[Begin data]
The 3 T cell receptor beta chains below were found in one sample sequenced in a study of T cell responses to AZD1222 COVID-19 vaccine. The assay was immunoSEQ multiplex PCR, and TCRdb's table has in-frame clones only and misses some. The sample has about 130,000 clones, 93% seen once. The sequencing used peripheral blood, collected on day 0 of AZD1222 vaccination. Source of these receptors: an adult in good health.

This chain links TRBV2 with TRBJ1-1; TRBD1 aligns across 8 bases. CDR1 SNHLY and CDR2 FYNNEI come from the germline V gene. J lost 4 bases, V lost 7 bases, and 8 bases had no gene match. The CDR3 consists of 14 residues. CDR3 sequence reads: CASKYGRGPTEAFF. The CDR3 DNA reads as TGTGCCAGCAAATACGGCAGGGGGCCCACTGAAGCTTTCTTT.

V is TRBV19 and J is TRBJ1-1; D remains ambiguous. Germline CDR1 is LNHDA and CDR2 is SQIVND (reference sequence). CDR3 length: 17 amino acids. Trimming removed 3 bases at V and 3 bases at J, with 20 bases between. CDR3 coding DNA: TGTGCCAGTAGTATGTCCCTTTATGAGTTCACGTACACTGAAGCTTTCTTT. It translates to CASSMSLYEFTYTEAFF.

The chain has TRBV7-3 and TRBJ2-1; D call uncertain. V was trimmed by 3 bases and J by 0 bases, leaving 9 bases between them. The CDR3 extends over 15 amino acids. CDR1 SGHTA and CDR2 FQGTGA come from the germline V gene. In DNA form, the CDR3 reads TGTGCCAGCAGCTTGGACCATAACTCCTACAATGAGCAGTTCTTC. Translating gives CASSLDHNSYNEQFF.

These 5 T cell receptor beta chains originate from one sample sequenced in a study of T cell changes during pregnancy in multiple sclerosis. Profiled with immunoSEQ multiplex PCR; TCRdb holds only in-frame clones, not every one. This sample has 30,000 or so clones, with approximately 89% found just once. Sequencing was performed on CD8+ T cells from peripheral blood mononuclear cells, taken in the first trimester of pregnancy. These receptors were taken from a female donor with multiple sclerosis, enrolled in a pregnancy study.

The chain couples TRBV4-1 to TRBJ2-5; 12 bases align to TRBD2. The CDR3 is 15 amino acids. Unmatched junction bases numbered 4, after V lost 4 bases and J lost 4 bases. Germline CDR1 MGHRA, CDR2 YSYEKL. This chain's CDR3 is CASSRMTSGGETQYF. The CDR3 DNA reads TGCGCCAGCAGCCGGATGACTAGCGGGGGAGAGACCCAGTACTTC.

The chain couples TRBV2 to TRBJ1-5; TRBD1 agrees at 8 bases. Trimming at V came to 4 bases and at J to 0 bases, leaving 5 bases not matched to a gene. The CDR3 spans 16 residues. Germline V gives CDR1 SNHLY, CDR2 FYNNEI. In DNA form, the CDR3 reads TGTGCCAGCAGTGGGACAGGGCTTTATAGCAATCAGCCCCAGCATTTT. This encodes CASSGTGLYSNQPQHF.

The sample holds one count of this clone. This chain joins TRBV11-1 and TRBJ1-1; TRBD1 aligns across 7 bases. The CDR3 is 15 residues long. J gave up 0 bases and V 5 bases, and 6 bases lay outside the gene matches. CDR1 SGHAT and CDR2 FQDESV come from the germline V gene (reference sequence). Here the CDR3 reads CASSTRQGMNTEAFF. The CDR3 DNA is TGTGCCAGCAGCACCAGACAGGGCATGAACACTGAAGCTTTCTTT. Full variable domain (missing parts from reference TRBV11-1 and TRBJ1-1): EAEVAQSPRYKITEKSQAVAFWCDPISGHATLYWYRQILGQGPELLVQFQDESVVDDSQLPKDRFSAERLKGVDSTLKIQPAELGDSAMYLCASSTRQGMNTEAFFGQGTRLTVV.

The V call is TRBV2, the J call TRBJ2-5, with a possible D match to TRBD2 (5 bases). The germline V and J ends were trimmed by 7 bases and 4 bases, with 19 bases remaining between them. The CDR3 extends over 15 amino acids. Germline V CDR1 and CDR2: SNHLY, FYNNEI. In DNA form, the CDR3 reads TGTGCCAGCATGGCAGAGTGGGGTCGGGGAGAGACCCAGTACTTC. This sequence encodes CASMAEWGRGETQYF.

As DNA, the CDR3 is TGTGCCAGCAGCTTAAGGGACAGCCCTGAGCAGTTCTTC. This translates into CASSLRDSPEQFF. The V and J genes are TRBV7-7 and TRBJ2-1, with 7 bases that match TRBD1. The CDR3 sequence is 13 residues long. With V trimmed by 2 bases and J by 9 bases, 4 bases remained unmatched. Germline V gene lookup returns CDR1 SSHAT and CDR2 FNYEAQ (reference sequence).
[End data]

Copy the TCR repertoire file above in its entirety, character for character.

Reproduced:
The 3 T cell receptor beta chains below were found in one sample sequenced in a study of T cell responses to AZD1222 COVID-19 vaccine. The assay was immunoSEQ multiplex PCR, and TCRdb's table has in-frame clones only and misses some. The sample has about 130,000 clones, 93% seen once. The sequencing used peripheral blood, collected on day 0 of AZD1222 vaccination. Source of these receptors: an adult in good health.

This chain links TRBV2 with TRBJ1-1; TRBD1 aligns across 8 bases. CDR1 SNHLY and CDR2 FYNNEI come from the germline V gene. J lost 4 bases, V lost 7 bases, and 8 bases had no gene match. The CDR3 consists of 14 residues. CDR3 sequence reads: CASKYGRGPTEAFF. The CDR3 DNA reads as TGTGCCAGCAAATACGGCAGGGGGCCCACTGAAGCTTTCTTT.

V is TRBV19 and J is TRBJ1-1; D remains ambiguous. Germline CDR1 is LNHDA and CDR2 is SQIVND (reference sequence). CDR3 length: 17 amino acids. Trimming removed 3 bases at V and 3 bases at J, with 20 bases between. CDR3 coding DNA: TGTGCCAGTAGTATGTCCCTTTATGAGTTCACGTACACTGAAGCTTTCTTT. It translates to CASSMSLYEFTYTEAFF.

The chain has TRBV7-3 and TRBJ2-1; D call uncertain. V was trimmed by 3 bases and J by 0 bases, leaving 9 bases between them. The CDR3 extends over 15 amino acids. CDR1 SGHTA and CDR2 FQGTGA come from the germline V gene. In DNA form, the CDR3 reads TGTGCCAGCAGCTTGGACCATAACTCCTACAATGAGCAGTTCTTC. Translating gives CASSLDHNSYNEQFF.

These 5 T cell receptor beta chains originate from one sample sequenced in a study of T cell changes during pregnancy in multiple sclerosis. Profiled with immunoSEQ multiplex PCR; TCRdb holds only in-frame clones, not every one. This sample has 30,000 or so clones, with approximately 89% found just once. Sequencing was performed on CD8+ T cells from peripheral blood mononuclear cells, taken in the first trimester of pregnancy. These receptors were taken from a female donor with multiple sclerosis, enrolled in a pregnancy study.

The chain couples TRBV4-1 to TRBJ2-5; 12 bases align to TRBD2. The CDR3 is 15 amino acids. Unmatched junction bases numbered 4, after V lost 4 bases and J lost 4 bases. Germline CDR1 MGHRA, CDR2 YSYEKL. This chain's CDR3 is CASSRMTSGGETQYF. The CDR3 DNA reads TGCGCCAGCAGCCGGATGACTAGCGGGGGAGAGACCCAGTACTTC.

The chain couples TRBV2 to TRBJ1-5; TRBD1 agrees at 8 bases. Trimming at V came to 4 bases and at J to 0 bases, leaving 5 bases not matched to a gene. The CDR3 spans 16 residues. Germline V gives CDR1 SNHLY, CDR2 FYNNEI. In DNA form, the CDR3 reads TGTGCCAGCAGTGGGACAGGGCTTTATAGCAATCAGCCCCAGCATTTT. This encodes CASSGTGLYSNQPQHF.

The sample holds one count of this clone. This chain joins TRBV11-1 and TRBJ1-1; TRBD1 aligns across 7 bases. The CDR3 is 15 residues long. J gave up 0 bases and V 5 bases, and 6 bases lay outside the gene matches. CDR1 SGHAT and CDR2 FQDESV come from the germline V gene (reference sequence). Here the CDR3 reads CASSTRQGMNTEAFF. The CDR3 DNA is TGTGCCAGCAGCACCAGACAGGGCATGAACACTGAAGCTTTCTTT. Full variable domain (missing parts from reference TRBV11-1 and TRBJ1-1): EAEVAQSPRYKITEKSQAVAFWCDPISGHATLYWYRQILGQGPELLVQFQDESVVDDSQLPKDRFSAERLKGVDSTLKIQPAELGDSAMYLCASSTRQGMNTEAFFGQGTRLTVV.

The V call is TRBV2, the J call TRBJ2-5, with a possible D match to TRBD2 (5 bases). The germline V and J ends were trimmed by 7 bases and 4 bases, with 19 bases remaining between them. The CDR3 extends over 15 amino acids. Germline V CDR1 and CDR2: SNHLY, FYNNEI. In DNA form, the CDR3 reads TGTGCCAGCATGGCAGAGTGGGGTCGGGGAGAGACCCAGTACTTC. This sequence encodes CASMAEWGRGETQYF.

As DNA, the CDR3 is TGTGCCAGCAGCTTAAGGGACAGCCCTGAGCAGTTCTTC. This translates into CASSLRDSPEQFF. The V and J genes are TRBV7-7 and TRBJ2-1, with 7 bases that match TRBD1. The CDR3 sequence is 13 residues long. With V trimmed by 2 bases and J by 9 bases, 4 bases remained unmatched. Germline V gene lookup returns CDR1 SSHAT and CDR2 FNYEAQ (reference sequence).